The team, which includes scientists from the OU and partners; Berks, Bucks and Oxon Wildlife Trust and Long Mead Local Wildlife Site, will work with local landowners to restore one of the most important areas for floodplain meadows in the country.
As well as the restoration activity, the team aims to gather enough evidence over the course of the three-year project to prove beyond doubt that floodplain meadows are a more effective, reliable and longer-term natural carbon store than other habitats.
This innovative research into carbon sequestration could be a game changer in the race to protect the climate by proving there is a nature-based climate solution on the nation’s floodplains.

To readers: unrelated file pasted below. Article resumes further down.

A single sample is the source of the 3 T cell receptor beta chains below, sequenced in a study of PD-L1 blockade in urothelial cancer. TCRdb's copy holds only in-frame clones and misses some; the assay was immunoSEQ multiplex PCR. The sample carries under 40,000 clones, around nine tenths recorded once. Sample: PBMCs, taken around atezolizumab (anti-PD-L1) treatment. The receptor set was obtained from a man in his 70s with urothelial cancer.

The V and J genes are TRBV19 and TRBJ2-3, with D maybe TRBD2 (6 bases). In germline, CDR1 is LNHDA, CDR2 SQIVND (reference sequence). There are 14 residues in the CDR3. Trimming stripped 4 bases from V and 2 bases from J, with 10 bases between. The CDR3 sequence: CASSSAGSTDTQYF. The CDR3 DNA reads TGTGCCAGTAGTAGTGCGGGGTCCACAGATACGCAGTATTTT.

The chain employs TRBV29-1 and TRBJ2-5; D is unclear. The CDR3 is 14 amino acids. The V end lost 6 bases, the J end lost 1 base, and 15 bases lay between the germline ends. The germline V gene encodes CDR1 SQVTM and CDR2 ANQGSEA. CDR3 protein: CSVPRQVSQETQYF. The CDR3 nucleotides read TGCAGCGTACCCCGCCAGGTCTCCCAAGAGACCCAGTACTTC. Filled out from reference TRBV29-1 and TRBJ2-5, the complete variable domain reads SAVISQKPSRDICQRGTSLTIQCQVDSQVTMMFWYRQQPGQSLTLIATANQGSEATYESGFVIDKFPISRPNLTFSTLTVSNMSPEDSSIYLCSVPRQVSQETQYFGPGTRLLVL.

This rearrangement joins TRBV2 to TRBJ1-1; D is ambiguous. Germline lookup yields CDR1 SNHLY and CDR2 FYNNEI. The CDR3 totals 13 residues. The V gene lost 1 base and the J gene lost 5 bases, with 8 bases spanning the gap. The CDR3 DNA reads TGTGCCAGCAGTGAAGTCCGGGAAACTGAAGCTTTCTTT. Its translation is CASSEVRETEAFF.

Emma Rothero, Floodplain Meadows Partnership Manager at The Open University, says, in addition to the restoration work, the funding will enable the partnership to carry out important soil analysis:
“We will be collecting the first UK-based dataset of soil carbon for floodplain meadows, which will be really important in evidencing why the restoration of species rich grasslands should be treated with the same urgency as restoration of peat and woodlands. It will also be used to encourage and advise other farmers and land managers. We’ll be sharing this information not just in this country, but with our partners in Germany and beyond.”
David Gowing, Professor of Botany and Project Director of the Floodplain Meadows Partnership at the OU said: